Escaping from this hangout place for the affluent, I went back to the place where the middle-class like to gather – Hashemite plaza. Downtown Amman is always crowded and lively. I like walking along the busy streets. 

On my way back to the hostel, I tried Zaatar Manikeesh at a bakery. Abed had recommended this dish to me. It is basically a flat bread topped with olive-oil based Zaatar spread. Zaatar is a middle eastern spice blend that is primarily made with sumac, thyme and sesame seeds. The flavour of the herbs was strong.

At hostel, I had a lot of questions to Abed. I learnt from him that there is water scarcity in Jordan and water is supplied by the Government. It is expensive. He tells me that at his grandparent’s farm, located in the outskirts of Amman, there is a well. However, it is illegal to dig private well in Jordan and therefore they have to keep it a secret. 

I was curious also to know about their education system. He told me that boys and girls study together during the primary years and then go to separate schools. Most schools are run by the Government but some private schools do offer Co-education. Abed has a bachelor degree in English language and literature. For some time, he taught at a public school. He wants to be a flight attendant and had got an offer from Royal Jordanian Airline but he rejected it as he did not want to serve alcohol to customers. He is a religious man and according to Islam it is prohibited to consume or serve alcohol.  He told me that only Saudia Airline does not serve alcohol but they do not hire men from other countries. Although, for women of other nationalities, the airline is open. 

Abed has 2 brothers and 2 sisters. After marriage people generally move out of their parent’s house as the houses are too small. However, they visit their parents at least 3 times a week and there is always a close bonding. 

After spending a few days here and observing the locals, I have come to a certain analysis about the people of Amman. May the reader note that this is just an observation and not a data-backed report and therefore can only be considered as an opinion.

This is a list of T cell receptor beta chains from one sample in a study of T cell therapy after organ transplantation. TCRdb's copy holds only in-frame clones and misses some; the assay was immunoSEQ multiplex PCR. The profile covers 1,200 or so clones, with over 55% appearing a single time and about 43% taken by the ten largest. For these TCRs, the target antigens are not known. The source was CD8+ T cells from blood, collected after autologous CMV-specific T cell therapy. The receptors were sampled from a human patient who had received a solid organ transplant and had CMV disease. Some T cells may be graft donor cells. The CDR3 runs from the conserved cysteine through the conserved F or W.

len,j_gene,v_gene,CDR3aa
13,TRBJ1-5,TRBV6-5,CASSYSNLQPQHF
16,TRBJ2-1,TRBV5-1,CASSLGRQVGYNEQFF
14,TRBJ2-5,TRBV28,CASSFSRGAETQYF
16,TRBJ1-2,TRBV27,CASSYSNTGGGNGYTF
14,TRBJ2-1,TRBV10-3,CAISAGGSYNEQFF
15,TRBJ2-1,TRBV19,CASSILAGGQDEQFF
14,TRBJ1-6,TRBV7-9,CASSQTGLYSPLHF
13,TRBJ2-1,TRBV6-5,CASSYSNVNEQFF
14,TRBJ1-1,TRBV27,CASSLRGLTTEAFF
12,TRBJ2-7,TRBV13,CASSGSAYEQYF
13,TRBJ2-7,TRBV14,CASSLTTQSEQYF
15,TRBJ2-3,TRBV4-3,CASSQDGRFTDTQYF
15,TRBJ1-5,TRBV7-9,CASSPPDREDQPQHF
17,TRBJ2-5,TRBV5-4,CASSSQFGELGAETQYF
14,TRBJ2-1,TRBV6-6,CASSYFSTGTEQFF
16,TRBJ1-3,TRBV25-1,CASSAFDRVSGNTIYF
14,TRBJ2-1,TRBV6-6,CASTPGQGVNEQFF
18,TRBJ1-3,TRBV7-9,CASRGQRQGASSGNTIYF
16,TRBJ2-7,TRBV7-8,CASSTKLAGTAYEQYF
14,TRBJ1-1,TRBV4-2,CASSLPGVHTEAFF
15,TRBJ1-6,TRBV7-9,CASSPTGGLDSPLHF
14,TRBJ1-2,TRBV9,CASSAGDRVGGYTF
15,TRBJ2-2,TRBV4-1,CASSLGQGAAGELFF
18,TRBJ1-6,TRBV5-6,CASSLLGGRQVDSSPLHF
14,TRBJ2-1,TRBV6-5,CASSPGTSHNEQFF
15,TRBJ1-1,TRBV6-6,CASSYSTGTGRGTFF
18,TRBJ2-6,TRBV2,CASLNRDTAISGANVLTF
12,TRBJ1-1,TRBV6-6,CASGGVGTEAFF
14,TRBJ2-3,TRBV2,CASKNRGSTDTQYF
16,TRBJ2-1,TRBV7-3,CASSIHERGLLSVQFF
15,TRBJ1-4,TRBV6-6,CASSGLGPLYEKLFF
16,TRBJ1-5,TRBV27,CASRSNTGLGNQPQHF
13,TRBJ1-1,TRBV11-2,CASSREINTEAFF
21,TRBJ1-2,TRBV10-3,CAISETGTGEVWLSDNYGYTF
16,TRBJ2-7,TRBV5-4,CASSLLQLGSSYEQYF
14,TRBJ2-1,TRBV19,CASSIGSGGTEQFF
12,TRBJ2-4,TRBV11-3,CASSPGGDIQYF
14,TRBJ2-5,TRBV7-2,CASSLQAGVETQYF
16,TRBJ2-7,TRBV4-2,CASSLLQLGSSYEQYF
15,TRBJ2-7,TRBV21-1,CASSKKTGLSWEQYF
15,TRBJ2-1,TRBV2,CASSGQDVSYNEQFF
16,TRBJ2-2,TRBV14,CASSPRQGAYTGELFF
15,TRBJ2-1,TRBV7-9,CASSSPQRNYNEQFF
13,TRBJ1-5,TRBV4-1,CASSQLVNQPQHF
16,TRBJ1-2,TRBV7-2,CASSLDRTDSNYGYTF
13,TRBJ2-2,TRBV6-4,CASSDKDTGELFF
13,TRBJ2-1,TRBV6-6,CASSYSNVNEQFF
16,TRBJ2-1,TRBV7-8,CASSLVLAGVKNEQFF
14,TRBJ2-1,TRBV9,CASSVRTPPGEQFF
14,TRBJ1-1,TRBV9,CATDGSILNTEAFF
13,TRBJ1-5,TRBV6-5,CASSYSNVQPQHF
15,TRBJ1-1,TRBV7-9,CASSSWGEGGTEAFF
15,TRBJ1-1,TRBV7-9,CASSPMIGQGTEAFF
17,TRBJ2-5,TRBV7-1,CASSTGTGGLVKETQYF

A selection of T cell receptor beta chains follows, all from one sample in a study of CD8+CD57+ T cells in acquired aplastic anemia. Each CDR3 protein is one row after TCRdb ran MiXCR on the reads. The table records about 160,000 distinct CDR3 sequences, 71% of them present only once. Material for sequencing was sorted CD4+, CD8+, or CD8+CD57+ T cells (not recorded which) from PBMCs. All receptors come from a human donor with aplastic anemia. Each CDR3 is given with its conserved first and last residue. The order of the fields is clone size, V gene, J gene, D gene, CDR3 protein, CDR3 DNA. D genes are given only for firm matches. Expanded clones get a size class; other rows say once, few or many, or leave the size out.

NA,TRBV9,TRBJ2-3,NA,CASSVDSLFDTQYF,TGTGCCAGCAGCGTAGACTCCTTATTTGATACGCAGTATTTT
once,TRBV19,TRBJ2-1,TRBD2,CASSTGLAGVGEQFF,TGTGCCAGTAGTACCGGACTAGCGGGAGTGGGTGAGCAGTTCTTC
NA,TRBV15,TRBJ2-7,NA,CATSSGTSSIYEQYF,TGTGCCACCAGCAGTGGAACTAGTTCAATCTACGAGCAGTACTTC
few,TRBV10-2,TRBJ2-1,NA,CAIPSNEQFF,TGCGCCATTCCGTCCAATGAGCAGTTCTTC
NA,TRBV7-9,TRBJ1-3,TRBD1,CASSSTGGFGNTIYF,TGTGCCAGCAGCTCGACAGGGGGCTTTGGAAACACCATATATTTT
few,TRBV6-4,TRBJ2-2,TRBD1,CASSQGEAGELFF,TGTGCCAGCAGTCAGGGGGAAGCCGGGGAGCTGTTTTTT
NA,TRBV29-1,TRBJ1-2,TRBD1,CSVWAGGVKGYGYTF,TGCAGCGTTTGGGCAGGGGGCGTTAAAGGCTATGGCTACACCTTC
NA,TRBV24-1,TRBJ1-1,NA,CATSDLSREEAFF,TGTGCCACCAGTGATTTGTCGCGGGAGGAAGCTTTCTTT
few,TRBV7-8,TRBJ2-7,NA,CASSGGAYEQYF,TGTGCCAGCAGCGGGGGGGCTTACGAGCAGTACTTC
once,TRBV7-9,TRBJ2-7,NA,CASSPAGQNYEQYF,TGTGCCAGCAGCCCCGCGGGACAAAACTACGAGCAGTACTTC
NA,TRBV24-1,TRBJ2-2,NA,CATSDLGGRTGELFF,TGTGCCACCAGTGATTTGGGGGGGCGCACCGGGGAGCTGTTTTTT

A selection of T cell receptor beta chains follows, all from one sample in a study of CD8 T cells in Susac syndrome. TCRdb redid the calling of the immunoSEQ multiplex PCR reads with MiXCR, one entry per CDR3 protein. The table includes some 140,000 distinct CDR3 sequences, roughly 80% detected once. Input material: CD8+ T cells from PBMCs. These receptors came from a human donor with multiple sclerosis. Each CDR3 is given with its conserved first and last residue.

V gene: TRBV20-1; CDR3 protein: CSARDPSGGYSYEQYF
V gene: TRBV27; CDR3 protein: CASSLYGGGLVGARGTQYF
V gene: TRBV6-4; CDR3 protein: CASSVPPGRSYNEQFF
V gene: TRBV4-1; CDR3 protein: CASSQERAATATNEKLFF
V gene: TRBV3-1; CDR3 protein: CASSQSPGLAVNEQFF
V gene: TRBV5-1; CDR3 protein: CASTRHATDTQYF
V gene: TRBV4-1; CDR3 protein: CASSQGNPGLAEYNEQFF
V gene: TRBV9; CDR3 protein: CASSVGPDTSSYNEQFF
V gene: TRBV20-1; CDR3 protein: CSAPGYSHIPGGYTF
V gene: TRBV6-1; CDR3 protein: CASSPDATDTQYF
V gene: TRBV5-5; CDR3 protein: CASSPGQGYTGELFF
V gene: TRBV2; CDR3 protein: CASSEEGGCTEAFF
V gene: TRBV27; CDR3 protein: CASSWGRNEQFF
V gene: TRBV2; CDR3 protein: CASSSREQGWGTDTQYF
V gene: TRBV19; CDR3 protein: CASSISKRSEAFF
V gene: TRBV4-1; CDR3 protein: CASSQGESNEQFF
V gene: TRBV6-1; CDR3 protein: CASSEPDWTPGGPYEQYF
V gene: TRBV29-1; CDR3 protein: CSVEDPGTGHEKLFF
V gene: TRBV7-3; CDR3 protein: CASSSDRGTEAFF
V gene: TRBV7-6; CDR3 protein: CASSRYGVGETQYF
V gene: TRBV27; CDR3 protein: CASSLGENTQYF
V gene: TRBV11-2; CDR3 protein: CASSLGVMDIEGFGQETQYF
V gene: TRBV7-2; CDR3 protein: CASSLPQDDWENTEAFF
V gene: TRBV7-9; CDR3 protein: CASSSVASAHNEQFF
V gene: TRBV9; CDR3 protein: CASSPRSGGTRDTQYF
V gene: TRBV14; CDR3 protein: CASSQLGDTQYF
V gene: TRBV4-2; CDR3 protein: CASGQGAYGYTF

Men of Amman: Most men are hard-working and are always active. The five-time prayer does not appear to be a compulsion for men here. While some pray at their work places when the azan is heard, many do not feel obligated to do so. Men are also not required to wear a head cap while praying. Smoking is very common. While young men hangout by the streets with their friends, older men gather at coffee shops and play Shatranj or Tawala. Almost everyone likes to walk into a sweet store and relish a piece of Knafeh

Women of Amman: Wearing a niqab or chador is limited to some older women. Most women prefer wearing a hijab. However, it is not a compulsion. A good number of them do not cover their heads. The Queen of Jordan herself appears in public without a head scarf. The women of Amman seem to be well educated and participate in the labour force, though not in equal proportions. It is also common to find women smoking a cigarette in public. 

At around 8:30PM, Jose arrived. He seems like a fun person. We connected almost immediately, thanks to his friendly nature. He speaks a lot; a bit more than I am used to. I also noticed that he uses a lot of swear words. Most often, the words are placed inappropriately in a sentence resulting in a meaningless or misrepresented phrase.  I think I have to get used to listening bad words in public for another week because there is at least one in every 2 sentences. 

We sat down and made a rough plan for the week ahead. The hostel offers trips to some places like Wadi Mujib and they have a lot of special sandals that can be used for the river walk there. Abed asked me to take them and bring it back during my return. It is kind of him to do so. By the time Jose had had his dinner and we went to bed it was really late – Past midnight. So, we decided to leave around 8AM next morning. 

CONTINUED HERE - Jerash | Ajloun | Umm Quais